Rising healthcare expenses in developed nations have made it difficult for many people to seek the medical care they need. From 2011 to 2012, healthcare costs in the United States increased 3.7 percent, costing consumers $2.8 trillion, or $8,915 each person. Some analysts estimated the latest figures to be closer to $3.8 trillion with government spending at a whopping 17.9% of GDP.
Australians spent $132.4 billion on healthcare, while people in the UK spent £24.85 billion. Government expenditure in both these countries sit at between 9-10% of GDP, which may seem more manageable compared to the US, however healthcare leaders in both these countries are taking a firm view of preventing any escalation of these percentages.
With the high costs of health care around the world, many stakeholders wonder if introducing or adjusting copayments will produce better health outcomes.
The topic is being hotly debated in Australia, where co-payments for General Practitioner visits have been proposed by the Liberal government in its most recent Federal Budget announcement emaemj.org. However, while healthcare stakeholders seem obsessed with costs, the question is do copayments actually improve health outcomes for these nations?
Copayments and Health Outcomes: Is There a Correlation?
Researchers have studied the effects copayments have on health outcomes for many years. The RAND experiment was conducted in the 1970s, but a recent report was prepared for the Kaiser Family Foundation. Jonathan Gruber, Ph.D., from Massachusetts Institute of Technology, examined the RAND experiment and brought to light that high copayments may reduce public health care utilisation, but may not affect their health outcomes. The study followed a broad cross section of people who were rich, poor, sick, healthy, adults, and children.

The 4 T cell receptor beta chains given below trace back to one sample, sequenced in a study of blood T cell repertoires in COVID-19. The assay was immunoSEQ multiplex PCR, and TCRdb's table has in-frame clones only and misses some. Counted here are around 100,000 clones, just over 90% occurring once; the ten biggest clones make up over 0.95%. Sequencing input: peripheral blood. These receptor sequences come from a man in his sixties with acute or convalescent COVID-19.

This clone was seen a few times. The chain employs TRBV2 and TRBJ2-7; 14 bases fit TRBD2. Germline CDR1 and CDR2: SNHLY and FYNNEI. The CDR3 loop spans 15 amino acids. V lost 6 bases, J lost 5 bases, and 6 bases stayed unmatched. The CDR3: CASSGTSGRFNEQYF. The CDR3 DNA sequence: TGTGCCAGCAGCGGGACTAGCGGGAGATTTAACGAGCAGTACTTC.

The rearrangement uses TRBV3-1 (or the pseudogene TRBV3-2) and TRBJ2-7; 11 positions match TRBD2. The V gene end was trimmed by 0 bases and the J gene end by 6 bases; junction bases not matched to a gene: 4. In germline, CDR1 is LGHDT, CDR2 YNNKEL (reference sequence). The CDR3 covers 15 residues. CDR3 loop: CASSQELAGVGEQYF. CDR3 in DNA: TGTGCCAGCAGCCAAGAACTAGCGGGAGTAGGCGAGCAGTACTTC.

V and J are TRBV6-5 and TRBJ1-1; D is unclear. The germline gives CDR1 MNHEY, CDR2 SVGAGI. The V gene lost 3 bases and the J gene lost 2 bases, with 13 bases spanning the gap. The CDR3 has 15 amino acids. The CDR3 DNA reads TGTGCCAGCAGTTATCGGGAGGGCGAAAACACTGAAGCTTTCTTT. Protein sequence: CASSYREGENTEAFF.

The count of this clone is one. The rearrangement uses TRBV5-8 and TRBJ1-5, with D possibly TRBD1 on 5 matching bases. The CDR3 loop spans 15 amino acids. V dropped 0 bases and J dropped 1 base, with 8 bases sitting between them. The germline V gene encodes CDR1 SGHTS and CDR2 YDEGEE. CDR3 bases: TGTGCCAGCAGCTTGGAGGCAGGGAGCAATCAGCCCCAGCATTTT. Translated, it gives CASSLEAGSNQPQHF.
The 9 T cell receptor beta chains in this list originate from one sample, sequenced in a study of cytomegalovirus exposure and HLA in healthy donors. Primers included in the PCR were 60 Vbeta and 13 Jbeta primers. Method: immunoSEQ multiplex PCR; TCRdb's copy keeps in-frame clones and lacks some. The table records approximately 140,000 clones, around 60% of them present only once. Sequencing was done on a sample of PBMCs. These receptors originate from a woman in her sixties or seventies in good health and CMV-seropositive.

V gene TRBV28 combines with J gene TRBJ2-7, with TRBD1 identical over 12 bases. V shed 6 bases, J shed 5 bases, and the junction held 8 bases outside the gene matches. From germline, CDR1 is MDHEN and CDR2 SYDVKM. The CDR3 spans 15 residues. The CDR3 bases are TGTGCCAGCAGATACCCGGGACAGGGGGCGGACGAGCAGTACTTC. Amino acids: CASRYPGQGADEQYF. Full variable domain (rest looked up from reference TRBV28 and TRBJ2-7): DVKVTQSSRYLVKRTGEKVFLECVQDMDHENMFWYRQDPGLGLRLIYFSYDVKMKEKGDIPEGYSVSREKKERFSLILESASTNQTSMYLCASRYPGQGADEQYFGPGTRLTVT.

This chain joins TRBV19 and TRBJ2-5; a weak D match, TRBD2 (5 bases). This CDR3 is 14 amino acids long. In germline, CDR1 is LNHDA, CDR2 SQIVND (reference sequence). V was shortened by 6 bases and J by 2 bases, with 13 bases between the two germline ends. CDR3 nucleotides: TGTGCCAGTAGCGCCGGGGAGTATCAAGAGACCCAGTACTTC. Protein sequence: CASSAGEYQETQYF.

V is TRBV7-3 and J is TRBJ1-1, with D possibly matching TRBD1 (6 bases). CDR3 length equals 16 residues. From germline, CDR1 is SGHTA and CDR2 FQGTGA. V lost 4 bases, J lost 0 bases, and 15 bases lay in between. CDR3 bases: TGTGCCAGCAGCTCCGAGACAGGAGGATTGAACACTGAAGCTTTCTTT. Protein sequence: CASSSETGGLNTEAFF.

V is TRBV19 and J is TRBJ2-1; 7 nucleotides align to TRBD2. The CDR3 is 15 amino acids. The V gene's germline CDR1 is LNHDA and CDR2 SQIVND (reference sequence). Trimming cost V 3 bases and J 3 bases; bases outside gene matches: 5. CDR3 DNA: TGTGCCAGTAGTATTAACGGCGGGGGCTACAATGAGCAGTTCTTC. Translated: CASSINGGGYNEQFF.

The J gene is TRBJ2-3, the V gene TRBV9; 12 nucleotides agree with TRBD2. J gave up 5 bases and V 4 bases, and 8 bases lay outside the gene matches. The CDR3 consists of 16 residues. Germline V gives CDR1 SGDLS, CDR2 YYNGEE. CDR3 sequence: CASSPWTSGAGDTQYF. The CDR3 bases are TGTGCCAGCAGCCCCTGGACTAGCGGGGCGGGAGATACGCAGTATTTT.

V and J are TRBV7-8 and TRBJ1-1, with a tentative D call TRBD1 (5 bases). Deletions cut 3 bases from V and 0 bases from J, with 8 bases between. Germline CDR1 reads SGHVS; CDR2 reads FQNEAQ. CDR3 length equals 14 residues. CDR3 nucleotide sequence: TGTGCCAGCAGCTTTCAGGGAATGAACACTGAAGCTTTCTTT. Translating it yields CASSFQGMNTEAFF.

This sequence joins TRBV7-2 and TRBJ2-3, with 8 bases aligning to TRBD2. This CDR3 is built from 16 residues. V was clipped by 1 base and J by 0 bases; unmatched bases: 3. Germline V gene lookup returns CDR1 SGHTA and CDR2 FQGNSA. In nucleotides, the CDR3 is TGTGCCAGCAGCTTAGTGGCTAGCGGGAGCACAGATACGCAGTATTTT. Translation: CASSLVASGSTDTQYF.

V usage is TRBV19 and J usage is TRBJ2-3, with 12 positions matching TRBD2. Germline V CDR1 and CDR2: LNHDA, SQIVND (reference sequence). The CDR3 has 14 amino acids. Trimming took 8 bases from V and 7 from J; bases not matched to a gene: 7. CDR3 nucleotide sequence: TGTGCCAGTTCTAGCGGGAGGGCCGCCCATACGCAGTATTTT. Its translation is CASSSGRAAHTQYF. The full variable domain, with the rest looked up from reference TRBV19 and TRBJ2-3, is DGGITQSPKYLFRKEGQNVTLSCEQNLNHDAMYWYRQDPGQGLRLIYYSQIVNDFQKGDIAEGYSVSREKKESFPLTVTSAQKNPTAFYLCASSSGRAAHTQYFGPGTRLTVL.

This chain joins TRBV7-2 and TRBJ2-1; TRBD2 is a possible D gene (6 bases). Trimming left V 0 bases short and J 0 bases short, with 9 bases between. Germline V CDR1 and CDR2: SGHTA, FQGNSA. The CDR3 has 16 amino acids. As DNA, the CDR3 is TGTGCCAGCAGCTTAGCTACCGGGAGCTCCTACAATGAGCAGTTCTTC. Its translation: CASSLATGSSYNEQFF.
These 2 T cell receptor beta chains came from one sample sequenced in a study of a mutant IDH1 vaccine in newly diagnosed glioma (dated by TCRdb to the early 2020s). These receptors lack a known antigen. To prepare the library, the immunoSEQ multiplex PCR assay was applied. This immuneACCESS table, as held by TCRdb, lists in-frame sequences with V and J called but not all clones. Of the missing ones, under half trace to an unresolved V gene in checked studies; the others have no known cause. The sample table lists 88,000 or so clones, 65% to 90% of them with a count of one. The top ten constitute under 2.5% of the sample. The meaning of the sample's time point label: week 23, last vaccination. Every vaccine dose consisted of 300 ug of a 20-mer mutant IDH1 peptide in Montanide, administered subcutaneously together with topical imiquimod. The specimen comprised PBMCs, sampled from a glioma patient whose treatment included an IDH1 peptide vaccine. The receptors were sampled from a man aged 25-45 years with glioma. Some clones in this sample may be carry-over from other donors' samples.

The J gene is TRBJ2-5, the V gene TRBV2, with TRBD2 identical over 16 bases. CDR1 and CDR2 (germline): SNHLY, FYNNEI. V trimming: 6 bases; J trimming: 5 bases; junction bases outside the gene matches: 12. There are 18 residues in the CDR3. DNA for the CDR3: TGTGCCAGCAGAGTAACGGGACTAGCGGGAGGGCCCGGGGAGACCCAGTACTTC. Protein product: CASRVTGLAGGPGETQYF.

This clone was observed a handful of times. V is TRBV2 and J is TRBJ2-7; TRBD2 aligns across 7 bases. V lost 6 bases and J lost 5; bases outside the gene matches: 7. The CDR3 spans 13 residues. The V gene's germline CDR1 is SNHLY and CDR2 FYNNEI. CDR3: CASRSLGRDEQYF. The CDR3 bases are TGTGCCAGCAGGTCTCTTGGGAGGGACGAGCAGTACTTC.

In a 2010 study published in The New England Journal of Medicine, researchers found the opposite was true for senior citizens. Those that had higher copayments reduced their number of doctor visits. This worsened their illnesses, which resulted in costly hospital care. This was especially true for those who had a low income, lower education, and chronic disease.
Whilst intuitively we may feel that copayments in healthcare may make us value our own health more, these two studies signal that this is not necessarily the case. In fact, higher copays can lead to additional healthcare costs to the health system due to indirectly increasing hospital stays for the elderly.
Those that are not senior citizens may be able to avoid hospital care because they don’t have a high medical risk and hence be less adversely affected by such copayments. In making any conclusions about introducing copayment, we could also take learnings from the relationship of health outcomes and which is another consideration when studying the effects of copayments.